Back in July I reported that the Washington, D.C. Circuit Court of Appeals issued a ruling that recognized the right of Indonesian villagers to sue Exxon Mobil for alleged killings and torture committed by Indonesian soldiers guarding the company’s natural-gas operations in Indonesia.
The blog of the Legal Times is now reporting, however, Exxon Mobil Corp. asked the full U.S. Court of Appeals for the D.C. Circuit to reject the panel decision arguing that the panel's decision vastly expanded the statute to find that corporations can be liable for violent acts committed abroad, an allegation that is difficult to understand given the history of the Alien Tort Statute. Exxon is apparently also asking the court to “reject the notion that the ATS can be used as a vehicle to bring suit in U.S. courts for alleged misconduct that occurred abroad," which is also contrary to the interpretation of the statute by all courts to date. Exxon's petition can be found here.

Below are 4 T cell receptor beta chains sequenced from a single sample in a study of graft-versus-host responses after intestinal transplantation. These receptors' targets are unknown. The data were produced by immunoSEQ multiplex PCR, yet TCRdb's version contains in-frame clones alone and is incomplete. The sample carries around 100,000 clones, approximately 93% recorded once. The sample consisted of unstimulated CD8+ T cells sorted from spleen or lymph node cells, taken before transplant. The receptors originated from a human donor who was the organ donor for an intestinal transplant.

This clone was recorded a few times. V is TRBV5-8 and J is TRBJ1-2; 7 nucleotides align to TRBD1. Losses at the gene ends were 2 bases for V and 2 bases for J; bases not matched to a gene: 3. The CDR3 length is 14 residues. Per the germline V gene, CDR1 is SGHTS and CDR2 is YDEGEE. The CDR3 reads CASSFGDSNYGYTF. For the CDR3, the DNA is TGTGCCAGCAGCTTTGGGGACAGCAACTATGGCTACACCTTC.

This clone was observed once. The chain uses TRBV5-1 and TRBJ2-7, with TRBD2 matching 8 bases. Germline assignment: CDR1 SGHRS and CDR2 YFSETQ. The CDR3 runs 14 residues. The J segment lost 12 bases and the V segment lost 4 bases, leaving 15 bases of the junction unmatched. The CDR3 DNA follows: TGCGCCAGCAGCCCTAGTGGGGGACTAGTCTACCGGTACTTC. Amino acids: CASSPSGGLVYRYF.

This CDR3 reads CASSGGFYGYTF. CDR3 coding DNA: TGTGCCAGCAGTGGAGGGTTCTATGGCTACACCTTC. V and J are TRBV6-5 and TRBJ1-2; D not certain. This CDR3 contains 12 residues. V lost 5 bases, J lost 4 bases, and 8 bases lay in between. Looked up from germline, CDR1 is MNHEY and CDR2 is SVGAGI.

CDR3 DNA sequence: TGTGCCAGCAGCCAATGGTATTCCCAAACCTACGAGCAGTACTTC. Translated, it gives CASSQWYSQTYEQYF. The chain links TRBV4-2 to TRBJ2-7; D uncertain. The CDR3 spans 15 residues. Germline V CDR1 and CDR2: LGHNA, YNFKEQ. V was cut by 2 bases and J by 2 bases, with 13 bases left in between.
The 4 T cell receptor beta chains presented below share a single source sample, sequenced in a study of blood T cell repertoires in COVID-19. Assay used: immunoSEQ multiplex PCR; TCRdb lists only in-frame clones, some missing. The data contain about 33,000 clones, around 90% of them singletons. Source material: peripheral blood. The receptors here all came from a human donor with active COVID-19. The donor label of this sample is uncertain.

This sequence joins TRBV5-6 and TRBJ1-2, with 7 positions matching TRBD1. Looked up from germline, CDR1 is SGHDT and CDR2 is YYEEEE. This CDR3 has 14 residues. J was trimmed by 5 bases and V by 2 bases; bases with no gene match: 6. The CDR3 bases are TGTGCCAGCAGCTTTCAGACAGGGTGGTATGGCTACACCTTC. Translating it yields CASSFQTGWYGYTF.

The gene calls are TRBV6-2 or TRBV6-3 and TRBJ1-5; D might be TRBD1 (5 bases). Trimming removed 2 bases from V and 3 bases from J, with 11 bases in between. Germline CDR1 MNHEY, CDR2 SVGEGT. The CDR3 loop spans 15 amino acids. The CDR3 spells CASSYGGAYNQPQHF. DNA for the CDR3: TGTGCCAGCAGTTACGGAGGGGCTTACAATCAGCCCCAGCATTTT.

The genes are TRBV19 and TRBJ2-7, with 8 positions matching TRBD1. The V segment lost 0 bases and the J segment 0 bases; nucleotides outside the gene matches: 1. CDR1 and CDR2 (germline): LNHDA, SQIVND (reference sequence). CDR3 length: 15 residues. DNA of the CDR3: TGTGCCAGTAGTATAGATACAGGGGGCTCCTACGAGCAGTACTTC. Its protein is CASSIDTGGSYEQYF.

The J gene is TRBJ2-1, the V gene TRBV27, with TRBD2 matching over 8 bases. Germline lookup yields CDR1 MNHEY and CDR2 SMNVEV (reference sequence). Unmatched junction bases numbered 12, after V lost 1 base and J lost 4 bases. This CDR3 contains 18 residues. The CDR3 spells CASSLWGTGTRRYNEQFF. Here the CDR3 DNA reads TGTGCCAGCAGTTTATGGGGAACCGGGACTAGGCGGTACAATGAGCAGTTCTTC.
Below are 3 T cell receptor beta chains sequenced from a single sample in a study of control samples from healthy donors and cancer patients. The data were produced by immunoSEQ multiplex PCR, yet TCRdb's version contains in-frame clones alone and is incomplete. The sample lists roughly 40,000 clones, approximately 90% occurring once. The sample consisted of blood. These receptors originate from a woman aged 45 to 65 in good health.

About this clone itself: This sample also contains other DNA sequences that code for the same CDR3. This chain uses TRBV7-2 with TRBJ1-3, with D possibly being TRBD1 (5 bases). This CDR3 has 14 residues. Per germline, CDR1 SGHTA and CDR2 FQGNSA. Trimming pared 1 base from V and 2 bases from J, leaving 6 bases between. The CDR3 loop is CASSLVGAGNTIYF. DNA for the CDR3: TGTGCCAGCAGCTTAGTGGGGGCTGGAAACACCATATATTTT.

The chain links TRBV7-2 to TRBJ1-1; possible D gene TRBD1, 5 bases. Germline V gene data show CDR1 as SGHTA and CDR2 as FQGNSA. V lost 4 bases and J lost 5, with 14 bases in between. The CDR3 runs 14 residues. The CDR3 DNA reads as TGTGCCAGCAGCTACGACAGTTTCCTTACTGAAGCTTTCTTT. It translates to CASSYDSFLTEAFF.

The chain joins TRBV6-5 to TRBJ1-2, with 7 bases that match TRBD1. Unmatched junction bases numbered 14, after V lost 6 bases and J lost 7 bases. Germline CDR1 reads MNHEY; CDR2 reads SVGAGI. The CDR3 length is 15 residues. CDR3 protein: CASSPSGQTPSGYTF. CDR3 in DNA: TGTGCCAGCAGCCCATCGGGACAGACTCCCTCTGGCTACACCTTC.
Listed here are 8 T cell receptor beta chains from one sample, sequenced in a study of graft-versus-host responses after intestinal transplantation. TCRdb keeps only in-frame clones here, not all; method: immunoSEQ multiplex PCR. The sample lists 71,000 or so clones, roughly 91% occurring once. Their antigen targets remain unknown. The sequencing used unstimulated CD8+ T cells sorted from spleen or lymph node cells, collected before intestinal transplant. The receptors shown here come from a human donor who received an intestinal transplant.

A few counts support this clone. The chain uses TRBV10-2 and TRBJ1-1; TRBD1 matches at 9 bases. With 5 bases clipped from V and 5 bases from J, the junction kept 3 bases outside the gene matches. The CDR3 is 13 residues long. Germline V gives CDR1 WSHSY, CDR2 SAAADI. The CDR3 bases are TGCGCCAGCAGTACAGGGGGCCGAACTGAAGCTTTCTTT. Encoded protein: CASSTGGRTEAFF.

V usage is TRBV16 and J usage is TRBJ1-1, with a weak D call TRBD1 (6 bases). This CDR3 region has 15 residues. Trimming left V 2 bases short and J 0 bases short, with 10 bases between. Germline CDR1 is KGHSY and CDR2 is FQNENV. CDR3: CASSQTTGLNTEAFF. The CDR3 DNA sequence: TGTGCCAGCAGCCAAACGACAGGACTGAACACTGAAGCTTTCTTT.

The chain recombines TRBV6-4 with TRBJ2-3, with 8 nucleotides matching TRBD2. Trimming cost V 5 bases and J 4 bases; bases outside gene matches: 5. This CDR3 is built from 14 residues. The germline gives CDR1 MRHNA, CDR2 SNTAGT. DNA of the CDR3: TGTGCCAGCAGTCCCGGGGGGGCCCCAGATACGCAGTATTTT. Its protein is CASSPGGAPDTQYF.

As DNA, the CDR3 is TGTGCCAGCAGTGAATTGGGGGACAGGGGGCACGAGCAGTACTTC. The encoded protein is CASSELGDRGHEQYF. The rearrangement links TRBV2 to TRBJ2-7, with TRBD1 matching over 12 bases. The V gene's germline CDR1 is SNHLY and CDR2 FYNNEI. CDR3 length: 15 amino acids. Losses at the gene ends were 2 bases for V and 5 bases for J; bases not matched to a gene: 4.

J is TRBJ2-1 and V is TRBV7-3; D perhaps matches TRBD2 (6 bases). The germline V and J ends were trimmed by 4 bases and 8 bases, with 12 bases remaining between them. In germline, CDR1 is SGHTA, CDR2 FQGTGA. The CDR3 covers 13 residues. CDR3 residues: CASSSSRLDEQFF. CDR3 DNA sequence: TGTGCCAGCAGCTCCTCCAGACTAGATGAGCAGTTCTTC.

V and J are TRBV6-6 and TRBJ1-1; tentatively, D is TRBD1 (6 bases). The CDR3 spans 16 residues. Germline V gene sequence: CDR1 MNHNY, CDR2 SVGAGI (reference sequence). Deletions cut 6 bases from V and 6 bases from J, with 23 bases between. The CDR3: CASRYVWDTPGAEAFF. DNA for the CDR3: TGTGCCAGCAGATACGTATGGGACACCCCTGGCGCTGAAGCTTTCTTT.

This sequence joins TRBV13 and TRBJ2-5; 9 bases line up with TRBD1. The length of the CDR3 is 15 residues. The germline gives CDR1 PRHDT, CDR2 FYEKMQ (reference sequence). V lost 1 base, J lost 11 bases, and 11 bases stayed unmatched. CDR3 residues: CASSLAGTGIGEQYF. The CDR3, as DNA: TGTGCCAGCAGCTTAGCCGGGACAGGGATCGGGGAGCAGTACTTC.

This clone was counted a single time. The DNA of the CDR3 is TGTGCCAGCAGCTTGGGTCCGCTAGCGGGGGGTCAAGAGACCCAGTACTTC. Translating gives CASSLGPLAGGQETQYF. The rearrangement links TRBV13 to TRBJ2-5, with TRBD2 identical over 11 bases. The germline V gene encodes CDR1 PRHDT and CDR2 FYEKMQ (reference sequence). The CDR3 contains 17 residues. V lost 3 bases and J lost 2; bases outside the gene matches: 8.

Although there aren't that many US Supreme Court cases on the ATS, there is a long line of cases from lower federal courts that have interpreted its application over the years. Only one of these cases has ever decided that the statute should not apply to corporations and a cert petition in that case is now pending before the US Supreme Court. That case, decided by the Court of Appeals for the Second Circuit is available here. Given the split in the circuit courts, it is almost inevitable that the Court will review the issue this term.
To catch up with this very interesting and important issue, go to my section on the Alien Tort Statute, scroll down and read up (in chronological order).